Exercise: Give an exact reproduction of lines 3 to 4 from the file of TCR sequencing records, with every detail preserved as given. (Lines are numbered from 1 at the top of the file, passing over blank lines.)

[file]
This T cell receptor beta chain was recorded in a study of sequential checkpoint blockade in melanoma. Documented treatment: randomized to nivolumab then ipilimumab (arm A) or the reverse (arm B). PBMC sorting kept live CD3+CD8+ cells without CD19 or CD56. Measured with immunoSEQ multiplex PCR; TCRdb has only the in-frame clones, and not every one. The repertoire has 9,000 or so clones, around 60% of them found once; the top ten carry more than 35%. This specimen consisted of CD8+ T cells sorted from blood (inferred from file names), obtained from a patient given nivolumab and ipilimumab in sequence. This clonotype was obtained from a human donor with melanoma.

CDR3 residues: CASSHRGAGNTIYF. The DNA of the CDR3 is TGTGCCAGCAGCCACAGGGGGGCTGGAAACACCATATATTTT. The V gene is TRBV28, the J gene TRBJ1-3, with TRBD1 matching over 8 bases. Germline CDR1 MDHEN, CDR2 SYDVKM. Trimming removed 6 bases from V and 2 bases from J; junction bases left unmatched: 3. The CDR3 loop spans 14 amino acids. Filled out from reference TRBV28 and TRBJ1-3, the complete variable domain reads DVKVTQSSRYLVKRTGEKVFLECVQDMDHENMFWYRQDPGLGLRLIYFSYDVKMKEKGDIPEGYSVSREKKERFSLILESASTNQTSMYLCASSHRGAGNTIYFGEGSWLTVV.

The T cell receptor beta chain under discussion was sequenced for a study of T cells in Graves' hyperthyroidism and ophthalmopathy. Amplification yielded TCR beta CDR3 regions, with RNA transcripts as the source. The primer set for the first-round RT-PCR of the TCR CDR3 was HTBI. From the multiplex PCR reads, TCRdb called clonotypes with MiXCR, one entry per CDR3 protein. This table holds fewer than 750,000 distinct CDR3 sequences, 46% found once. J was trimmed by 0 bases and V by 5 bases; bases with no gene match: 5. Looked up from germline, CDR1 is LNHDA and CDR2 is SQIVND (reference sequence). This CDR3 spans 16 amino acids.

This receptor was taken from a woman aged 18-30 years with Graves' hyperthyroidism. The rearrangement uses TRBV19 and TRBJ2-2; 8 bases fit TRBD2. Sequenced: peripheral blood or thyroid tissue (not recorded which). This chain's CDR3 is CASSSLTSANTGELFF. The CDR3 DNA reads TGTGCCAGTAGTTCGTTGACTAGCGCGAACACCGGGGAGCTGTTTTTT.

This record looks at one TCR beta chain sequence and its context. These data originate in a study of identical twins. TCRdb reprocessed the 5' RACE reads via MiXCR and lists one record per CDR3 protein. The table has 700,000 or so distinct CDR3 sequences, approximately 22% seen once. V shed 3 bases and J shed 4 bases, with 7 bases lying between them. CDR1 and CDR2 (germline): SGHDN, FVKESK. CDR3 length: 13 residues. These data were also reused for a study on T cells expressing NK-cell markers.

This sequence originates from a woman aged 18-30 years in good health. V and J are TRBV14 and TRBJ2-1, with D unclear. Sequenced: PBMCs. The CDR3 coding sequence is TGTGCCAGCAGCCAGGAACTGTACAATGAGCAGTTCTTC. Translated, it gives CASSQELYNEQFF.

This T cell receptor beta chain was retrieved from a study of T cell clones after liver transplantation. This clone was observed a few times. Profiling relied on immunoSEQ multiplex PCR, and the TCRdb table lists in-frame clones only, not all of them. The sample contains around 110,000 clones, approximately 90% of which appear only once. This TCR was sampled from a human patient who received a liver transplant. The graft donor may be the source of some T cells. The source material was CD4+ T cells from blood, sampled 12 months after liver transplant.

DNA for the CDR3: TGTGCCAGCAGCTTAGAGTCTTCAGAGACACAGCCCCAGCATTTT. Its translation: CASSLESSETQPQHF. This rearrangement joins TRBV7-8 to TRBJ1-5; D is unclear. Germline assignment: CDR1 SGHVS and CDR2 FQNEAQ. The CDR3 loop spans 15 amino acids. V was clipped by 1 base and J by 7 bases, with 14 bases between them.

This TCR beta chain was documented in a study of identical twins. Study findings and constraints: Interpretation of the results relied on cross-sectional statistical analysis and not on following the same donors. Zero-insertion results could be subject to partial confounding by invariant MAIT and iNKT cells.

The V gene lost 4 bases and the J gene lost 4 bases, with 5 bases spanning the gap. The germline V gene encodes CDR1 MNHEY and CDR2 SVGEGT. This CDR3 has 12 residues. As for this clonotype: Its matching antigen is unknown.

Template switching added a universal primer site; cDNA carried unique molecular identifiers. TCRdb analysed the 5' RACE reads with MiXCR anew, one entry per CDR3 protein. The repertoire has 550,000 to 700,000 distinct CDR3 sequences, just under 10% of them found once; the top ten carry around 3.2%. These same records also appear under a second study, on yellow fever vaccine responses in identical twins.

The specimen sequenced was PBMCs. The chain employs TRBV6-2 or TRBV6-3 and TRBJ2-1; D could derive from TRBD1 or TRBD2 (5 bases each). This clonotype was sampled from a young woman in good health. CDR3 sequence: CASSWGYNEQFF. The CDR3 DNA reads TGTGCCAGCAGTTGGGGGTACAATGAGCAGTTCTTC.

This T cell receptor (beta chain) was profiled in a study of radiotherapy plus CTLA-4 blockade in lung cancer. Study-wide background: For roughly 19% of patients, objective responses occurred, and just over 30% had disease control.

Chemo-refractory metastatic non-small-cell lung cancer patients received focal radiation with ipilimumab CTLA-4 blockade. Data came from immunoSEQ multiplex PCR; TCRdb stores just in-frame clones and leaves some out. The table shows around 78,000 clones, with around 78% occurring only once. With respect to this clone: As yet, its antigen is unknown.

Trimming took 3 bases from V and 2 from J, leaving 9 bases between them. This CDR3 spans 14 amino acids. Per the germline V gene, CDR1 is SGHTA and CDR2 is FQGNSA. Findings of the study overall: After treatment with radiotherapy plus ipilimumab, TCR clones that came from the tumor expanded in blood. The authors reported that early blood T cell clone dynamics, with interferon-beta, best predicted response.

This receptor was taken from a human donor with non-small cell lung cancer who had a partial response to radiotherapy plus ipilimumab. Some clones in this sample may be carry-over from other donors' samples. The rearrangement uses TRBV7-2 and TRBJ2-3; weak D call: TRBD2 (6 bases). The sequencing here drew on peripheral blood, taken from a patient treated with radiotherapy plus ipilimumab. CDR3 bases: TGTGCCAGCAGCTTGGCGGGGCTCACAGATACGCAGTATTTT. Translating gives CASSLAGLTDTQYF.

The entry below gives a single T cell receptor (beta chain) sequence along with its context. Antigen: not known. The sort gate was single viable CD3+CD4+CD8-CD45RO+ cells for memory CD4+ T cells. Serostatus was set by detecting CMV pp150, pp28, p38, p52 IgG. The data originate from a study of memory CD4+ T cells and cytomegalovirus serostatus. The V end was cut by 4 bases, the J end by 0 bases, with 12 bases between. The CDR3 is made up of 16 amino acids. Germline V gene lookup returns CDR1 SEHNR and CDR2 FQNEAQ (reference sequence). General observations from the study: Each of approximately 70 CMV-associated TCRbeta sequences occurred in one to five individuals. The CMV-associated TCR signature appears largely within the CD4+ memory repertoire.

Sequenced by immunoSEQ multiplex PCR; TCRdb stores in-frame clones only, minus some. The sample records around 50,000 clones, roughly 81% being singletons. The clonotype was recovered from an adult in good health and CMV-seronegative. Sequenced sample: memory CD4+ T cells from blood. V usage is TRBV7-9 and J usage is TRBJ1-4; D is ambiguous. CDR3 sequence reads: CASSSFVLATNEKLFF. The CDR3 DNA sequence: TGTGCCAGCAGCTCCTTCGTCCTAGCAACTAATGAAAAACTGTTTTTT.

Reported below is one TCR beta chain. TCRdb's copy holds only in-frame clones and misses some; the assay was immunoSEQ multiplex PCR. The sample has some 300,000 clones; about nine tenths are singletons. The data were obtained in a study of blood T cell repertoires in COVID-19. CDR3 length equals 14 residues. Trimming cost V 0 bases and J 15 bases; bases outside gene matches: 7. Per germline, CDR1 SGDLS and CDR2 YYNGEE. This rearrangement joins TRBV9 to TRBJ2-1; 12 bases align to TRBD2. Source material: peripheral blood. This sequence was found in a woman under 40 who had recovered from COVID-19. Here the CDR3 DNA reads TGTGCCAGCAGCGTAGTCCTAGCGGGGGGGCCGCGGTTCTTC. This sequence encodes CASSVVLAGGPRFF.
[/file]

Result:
The T cell receptor beta chain under discussion was sequenced for a study of T cells in Graves' hyperthyroidism and ophthalmopathy. Amplification yielded TCR beta CDR3 regions, with RNA transcripts as the source. The primer set for the first-round RT-PCR of the TCR CDR3 was HTBI. From the multiplex PCR reads, TCRdb called clonotypes with MiXCR, one entry per CDR3 protein. This table holds fewer than 750,000 distinct CDR3 sequences, 46% found once. J was trimmed by 0 bases and V by 5 bases; bases with no gene match: 5. Looked up from germline, CDR1 is LNHDA and CDR2 is SQIVND (reference sequence). This CDR3 spans 16 amino acids.

This receptor was taken from a woman aged 18-30 years with Graves' hyperthyroidism. The rearrangement uses TRBV19 and TRBJ2-2; 8 bases fit TRBD2. Sequenced: peripheral blood or thyroid tissue (not recorded which). This chain's CDR3 is CASSSLTSANTGELFF. The CDR3 DNA reads TGTGCCAGTAGTTCGTTGACTAGCGCGAACACCGGGGAGCTGTTTTTT.